Explorer Henry Worsley has died after suffering exhaustion and dehydration during an attempt to cross Antarctica.
The ex-Army officer, 55, had been rescued 30 miles short of his goal of crossing the continent unaided.
In a statement, his wife Joanna said she felt “heartbroken sadness”. Mr Worsley, from Fulham in London, died of “complete organ failure”, she added.
Mr Worsley was trying to complete the unfinished journey of his hero, Sir Ernest Shackleton, 100 years later.
“My summit was just out of reach”, he said in his last audio message from Antarctica on Friday.
“When my hero, Ernest Shackleton, was 97 miles from the South Pole on the morning of January the 9th 1909, he said he’d shot his bolt,” he said.
“Well today I have to inform you with some sadness that I too have shot my bolt.”
Prince William has led the tributes to Mr Worsley, who was raising money for the Endeavour Fund, a charity which helps wounded servicemen and women and is managed by the Royal Foundation of the Duke and Duchess of Cambridge and Prince Harry.
The duke, who was patron of the expedition, said he and Prince Harry had lost a friend, as he paid tribute to Mr Worsley’s “selfless commitment” to fellow soldiers.
“He was a man who showed great courage and determination and we are incredibly proud to be associated with him,” he said.
The princes pledged to ensure Mr Worsley’s family, which includes his two children, Max, 21, and Alicia, 19, received the support needed “at this terribly difficult time”.
The ReMark Group, which was supporting Mr Worsley’s effort, said in a statement: “When Henry was picked up by Antarctic Logistics and Expeditions (ALE), he was suffering from exhaustion and dehydration.
“He was flown to a hospital in Punta Arenas [in Chile] where he was found to have bacterial peritonitis.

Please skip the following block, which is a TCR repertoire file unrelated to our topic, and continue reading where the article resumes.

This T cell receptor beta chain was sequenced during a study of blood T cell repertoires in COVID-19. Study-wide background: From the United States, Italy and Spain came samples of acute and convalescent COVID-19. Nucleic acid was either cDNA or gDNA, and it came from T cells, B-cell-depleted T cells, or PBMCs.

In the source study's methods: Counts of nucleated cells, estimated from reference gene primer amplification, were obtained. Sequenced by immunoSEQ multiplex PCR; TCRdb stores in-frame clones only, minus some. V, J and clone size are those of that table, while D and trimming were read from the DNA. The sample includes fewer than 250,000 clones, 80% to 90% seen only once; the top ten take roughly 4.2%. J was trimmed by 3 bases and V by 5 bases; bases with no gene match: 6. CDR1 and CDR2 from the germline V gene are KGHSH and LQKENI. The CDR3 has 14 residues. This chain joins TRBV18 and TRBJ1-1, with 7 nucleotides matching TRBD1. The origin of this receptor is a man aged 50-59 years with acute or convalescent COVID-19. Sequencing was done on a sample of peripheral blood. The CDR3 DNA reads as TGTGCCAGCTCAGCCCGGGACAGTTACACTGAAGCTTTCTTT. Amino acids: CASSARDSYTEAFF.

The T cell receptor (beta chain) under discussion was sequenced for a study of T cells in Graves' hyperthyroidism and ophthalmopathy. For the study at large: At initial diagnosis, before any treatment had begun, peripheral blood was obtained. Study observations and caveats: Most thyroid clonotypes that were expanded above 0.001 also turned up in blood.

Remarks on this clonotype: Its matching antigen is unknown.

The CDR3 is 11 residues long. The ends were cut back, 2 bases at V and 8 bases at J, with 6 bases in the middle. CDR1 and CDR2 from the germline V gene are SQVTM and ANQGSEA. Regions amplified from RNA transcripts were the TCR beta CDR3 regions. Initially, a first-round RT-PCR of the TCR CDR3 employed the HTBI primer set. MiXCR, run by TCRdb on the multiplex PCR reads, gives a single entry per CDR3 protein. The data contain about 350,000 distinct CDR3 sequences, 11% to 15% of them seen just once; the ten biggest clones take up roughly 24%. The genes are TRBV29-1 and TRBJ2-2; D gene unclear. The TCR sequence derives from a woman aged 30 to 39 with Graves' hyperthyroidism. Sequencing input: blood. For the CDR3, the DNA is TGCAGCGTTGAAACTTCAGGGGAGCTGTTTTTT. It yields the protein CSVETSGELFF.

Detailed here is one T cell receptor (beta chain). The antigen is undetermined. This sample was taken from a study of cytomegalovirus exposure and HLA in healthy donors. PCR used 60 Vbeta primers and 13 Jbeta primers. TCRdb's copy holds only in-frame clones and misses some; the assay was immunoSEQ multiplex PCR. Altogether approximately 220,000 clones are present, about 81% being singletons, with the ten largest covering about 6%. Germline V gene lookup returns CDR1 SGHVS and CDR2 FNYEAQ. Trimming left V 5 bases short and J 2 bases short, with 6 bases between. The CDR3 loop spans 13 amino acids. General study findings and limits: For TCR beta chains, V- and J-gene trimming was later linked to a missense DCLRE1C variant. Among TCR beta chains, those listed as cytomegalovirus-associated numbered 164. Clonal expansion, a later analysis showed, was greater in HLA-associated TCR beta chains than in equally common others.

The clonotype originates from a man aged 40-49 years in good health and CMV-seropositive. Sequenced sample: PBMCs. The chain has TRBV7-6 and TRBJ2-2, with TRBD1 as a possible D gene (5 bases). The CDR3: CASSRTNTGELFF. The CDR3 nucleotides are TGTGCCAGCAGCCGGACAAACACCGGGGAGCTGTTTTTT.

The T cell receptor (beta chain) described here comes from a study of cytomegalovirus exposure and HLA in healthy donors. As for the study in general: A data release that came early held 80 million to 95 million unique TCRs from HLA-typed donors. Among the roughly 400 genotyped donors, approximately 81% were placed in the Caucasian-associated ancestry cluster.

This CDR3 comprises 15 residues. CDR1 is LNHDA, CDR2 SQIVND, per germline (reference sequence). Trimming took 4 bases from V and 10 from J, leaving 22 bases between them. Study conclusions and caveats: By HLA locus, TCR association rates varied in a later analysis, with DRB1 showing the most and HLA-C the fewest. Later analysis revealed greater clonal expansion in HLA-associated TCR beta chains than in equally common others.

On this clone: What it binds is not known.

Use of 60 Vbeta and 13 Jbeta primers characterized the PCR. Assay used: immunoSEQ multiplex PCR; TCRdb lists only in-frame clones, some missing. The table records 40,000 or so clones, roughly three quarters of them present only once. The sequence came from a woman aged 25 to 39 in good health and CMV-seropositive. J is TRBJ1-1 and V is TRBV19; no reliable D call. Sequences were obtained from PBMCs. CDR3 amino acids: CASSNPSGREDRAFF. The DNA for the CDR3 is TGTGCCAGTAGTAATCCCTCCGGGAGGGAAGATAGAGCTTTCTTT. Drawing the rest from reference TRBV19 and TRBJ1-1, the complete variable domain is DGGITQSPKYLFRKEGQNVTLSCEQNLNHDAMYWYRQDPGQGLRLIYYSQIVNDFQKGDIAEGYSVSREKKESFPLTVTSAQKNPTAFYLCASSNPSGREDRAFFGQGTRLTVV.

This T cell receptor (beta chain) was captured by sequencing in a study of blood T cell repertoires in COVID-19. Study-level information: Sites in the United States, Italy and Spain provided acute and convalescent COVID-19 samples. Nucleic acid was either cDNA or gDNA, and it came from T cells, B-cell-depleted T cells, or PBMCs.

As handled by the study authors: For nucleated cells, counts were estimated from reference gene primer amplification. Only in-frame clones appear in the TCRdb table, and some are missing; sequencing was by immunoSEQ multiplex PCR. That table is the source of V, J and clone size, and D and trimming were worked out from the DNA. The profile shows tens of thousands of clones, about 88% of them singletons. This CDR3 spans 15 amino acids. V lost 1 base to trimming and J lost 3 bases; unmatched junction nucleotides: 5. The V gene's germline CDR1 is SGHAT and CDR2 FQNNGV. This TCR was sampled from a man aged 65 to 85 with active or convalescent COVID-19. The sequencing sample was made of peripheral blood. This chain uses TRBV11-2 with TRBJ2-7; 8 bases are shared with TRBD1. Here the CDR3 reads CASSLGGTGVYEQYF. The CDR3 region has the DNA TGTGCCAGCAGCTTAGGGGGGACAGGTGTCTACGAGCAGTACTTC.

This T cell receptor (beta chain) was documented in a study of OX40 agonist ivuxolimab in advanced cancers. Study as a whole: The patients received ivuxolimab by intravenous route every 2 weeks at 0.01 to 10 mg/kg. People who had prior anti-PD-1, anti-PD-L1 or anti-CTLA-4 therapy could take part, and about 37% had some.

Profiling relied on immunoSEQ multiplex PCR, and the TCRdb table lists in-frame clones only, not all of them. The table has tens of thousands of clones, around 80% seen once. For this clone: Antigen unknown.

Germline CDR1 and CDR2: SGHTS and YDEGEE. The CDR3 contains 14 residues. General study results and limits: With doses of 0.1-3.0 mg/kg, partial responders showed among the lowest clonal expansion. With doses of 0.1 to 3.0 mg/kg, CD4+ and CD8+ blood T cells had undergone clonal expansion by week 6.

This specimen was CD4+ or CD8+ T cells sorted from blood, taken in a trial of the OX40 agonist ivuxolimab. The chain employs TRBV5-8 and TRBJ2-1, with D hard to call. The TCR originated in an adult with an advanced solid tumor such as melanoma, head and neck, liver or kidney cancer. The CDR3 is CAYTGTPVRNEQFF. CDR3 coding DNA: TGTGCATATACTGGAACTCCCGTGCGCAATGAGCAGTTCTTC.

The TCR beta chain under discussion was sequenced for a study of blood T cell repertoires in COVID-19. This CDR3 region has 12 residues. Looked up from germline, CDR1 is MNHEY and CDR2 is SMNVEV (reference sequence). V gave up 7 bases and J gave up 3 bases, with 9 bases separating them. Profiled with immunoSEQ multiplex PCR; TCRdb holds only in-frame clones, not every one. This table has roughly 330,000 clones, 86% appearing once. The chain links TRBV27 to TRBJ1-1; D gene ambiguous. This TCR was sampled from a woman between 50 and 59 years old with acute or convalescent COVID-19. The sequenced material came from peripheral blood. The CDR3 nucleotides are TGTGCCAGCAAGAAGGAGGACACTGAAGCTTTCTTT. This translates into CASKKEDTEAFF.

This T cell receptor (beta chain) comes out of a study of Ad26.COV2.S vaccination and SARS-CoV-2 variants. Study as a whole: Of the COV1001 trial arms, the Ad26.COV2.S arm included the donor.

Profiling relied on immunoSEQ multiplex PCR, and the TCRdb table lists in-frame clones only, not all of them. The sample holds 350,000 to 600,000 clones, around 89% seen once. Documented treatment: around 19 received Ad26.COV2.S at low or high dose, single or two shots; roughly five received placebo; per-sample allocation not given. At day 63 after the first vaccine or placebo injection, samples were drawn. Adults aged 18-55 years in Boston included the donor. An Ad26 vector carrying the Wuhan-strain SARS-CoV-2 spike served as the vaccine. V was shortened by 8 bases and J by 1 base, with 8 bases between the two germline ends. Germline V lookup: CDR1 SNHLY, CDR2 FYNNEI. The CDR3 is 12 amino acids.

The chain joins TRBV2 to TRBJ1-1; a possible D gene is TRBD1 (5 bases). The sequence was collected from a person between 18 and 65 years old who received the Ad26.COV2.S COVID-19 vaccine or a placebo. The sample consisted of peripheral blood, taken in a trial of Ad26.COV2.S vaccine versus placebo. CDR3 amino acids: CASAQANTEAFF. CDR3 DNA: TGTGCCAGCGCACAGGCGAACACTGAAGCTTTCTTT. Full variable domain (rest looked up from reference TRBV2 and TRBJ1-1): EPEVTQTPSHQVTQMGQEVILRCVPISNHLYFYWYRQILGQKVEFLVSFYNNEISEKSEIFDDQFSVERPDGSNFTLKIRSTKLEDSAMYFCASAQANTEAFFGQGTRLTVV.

“This resulted in Henry undergoing surgery but in spite of all the efforts of ALE and medical staff, he succumbed.”
Peritonitis is inflammation of the peritoneum, the thin layer of tissue that lines the inside of the abdomen. According to the NHS, most cases come from injury or infection in another part of the body.
On Instagram, David Beckham said he was “lucky to have met Henry”, who had “served our country for so many years”.
And adventurer Bear Grylls tweeted: “We are devastated by this loss. One of the strongest men & bravest soldiers I know. Praying for his special family.”
Gen Sir Nick Carter – the head of the Army and a close friend of the explorer – said Mr Worsley had “extraordinary traits of courage and determination” but he did it all with the “most extraordinary modesty and humility”.
Mr Worsley began the 1,100-mile (1,770km) coast-to-coast trek in November, pulling a sledge containing his food, tent and equipment.
The plan was to cross the continent “unassisted and unsupported” – with no supply drops or help from dogs or any other source.
Henry Worsley retired from the British army in October 2015 after a 36-year career, serving with the Royal Green Jackets and later the Rifles Regiment.
Since childhood he had a passionate interest in the lives of the Antarctic explorers of the Edwardian era – Sir Ernest Shackleton, Captain Robert Scott and Roald Amundsen.
In 2008, Mr Worsley led an expedition to commemorate the centenary of Shackleton’s “Nimrod” journey, which pioneered a route through the Transantarctic Mountains to a point just 97 miles (156km) short of the South Pole.
To commemorate the centenary of Scott’s and Amundsen’s expeditions, Mr Worsley returned to Antarctica in 2011, leading a team of six soldiers re-tracing the original 1912 to the South Pole.
He led the Amundsen route – a 900-mile (1448km) unsupported journey – and in doing so, he became the only person to have completed the classic Antarctic routes of Shackleton, Scott and Amundsen.
Mr Worsley’s latest expedition again followed in the footsteps of his idol Sir Ernest Shackleton, who set off to cross Antarctica in 1914. The ill-fated trip saw his ship Endurance became trapped in ice for 10 months before it sank, but not one of the expedition’s members died.
Sir Ernest Shackleton’s granddaughter Alexandra said Mr Worsley’s death would be a “huge loss to the adventuring world”.
“He was very energetic, very keen on testing himself, seeing how far he could get with his endeavours,” she said.
“The whole point of this one was that Henry was doing it on his own. I suppose you could say he was doing more and more adventurous and interesting things.”
Mr Worsley had passed his target of raising £100,000, and the Endeavour Fund said in a statement that it was “devastated” by his death.
In October, he told the BBC he expected to lose two stone (12.7kg) during the challenge.
He said his journey should take 75 days and he would take enough food for 80 days, adding: “I could make it last a bit longer.”
Asked if he was “mad” to take on the challenge, he said: “There is no black art to sliding one ski in front of the other.
“What will drive me on is raising money for these wounded soldiers.”